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American Boy: A Profile of: Steven Prince (1978)

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Title: American Boy: A Profile of: Steven Prince (1978)

American Boy: A Profile of: Steven Prince (1978) on IMDb 7.4/10

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Credited cast:
Steven Prince ...
George Memmoli ...
Rest of cast listed alphabetically:
Julia Cameron ...
Mardik Martin ...
Kathi McGinnis ...


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Release Date:

October 1978 (USA)  »

Also Known As:

American Boy: A Profile of: Steven Prince  »

Box Office


$155,000 (estimated)

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Did You Know?


Martin Scorsese shot 15 hours of film with Steven Prince. See more »


Referenced in Pulp Fiction (1994) See more »


Time Fades Away
Written & Performed by Neil Young
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User Reviews

"Easy Andy" makes it into his own movie.
18 December 2010 | by (United Kingdom) – See all my reviews

This one was often called the "lost Scorsese movie" but thanks the joys of DVD and YouTube, we can finally check it out. This is one of Scorsese's verite documentaries, this time focusing on the guy who played the gun-dealing "Easy Andy" in 'Taxi Driver'. Steven Prince was Scorsese's roommate for a while, and was also a music promoter (mostly for Neil Diamond) and drug addict before he turned to acting. American BOY catches up with him a couple of years after 'Taxi Driver', with Prince relating tales from his storied life.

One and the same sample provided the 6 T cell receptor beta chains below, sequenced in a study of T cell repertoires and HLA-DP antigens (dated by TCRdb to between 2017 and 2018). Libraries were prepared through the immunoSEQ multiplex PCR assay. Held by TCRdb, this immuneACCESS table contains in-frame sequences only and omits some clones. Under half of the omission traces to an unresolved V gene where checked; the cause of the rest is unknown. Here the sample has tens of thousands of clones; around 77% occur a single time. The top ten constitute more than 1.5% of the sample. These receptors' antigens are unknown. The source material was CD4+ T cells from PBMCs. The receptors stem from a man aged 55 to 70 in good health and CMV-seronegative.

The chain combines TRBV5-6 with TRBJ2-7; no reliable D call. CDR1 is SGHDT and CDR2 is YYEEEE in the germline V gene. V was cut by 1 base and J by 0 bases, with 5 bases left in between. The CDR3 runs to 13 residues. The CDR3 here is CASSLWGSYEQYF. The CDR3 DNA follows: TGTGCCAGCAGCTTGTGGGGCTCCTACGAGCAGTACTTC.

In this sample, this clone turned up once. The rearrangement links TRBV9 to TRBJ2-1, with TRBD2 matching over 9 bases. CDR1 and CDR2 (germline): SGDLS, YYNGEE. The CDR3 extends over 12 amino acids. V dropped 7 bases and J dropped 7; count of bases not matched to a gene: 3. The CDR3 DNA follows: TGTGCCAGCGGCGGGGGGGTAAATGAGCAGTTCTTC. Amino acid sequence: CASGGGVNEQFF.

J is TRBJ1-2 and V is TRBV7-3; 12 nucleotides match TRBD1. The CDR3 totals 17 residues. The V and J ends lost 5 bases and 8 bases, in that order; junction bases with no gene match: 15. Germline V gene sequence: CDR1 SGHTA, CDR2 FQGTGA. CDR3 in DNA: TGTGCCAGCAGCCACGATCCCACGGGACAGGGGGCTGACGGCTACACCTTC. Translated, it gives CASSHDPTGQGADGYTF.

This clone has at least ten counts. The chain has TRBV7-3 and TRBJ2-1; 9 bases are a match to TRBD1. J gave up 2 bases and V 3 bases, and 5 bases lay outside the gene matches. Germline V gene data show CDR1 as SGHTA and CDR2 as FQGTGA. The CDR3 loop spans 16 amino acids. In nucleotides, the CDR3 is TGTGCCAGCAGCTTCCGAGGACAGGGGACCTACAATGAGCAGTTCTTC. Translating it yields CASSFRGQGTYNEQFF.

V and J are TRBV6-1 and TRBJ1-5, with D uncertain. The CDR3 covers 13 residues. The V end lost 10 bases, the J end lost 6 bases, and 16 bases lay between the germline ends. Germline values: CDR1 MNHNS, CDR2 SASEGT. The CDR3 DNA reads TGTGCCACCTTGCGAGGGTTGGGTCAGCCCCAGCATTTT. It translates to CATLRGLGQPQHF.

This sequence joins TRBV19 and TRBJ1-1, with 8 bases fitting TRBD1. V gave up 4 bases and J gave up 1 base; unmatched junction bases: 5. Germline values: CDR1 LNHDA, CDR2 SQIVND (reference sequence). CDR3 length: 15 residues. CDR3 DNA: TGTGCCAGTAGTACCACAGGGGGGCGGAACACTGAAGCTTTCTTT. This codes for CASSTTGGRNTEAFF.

The verite style of the documentary doesn't add too much to 'American Boy'. Scorsese pops up at the start, as the cameras start to roll. He looks high (this is from Scorsese's coke years), but who cares? Equally, there's an annoying guy in the background who keeps goading Prince to open up. But these are minor, short irritations. The joy of 'American Boy' is just Steven Prince sat there, telling his stories in a pretty masterful way. He has a good idea of pacing, drawing the audience in and out. You'd happily read a book of this guy's short stories.

What's also nice about 'American Boy' is that Prince doesn't fall into the pitfalls of the vast majority of drug literature. Half of the many tedious drug books are whines about how terrible it is to be an addict. The other half tediously aggrandise how insightful it is to be an addict. In doing this, taking drugs become the focus of the tales, and are therefore mechanical and repetitive.

The drugs in Prince's life are only the background to his interesting tales. He's high, but the drugs aren't the story... genuine events are. Accidentally frying a kid with wires from his TV van. Cops busting in on him and his dealer, but managing to escape arrest by bursting out crying. Shooting an armed robber as he works in a lousy job at a petrol station.

Prince is likable and consistently interesting, and the 50 or so minutes of 'American Boy' pass very quickly and pleasingly. There was another documentary made about Prince made in 2009 called, fittingly, 'American Prince'. Here's hoping 'American Prince' is as interesting as this one. And, of course, it's great to hear Prince is still alive.

At the end of 'American Boy', he relates the story of talking to his dying father. Prince's father - despite all of his son's mistakes - was impressed by his ability to survive. At first Prince glosses over the magnitude of it, but Scorsese eventually draws out the truth. It's a touching and positive way to end a documentary about an interesting and likable guy.

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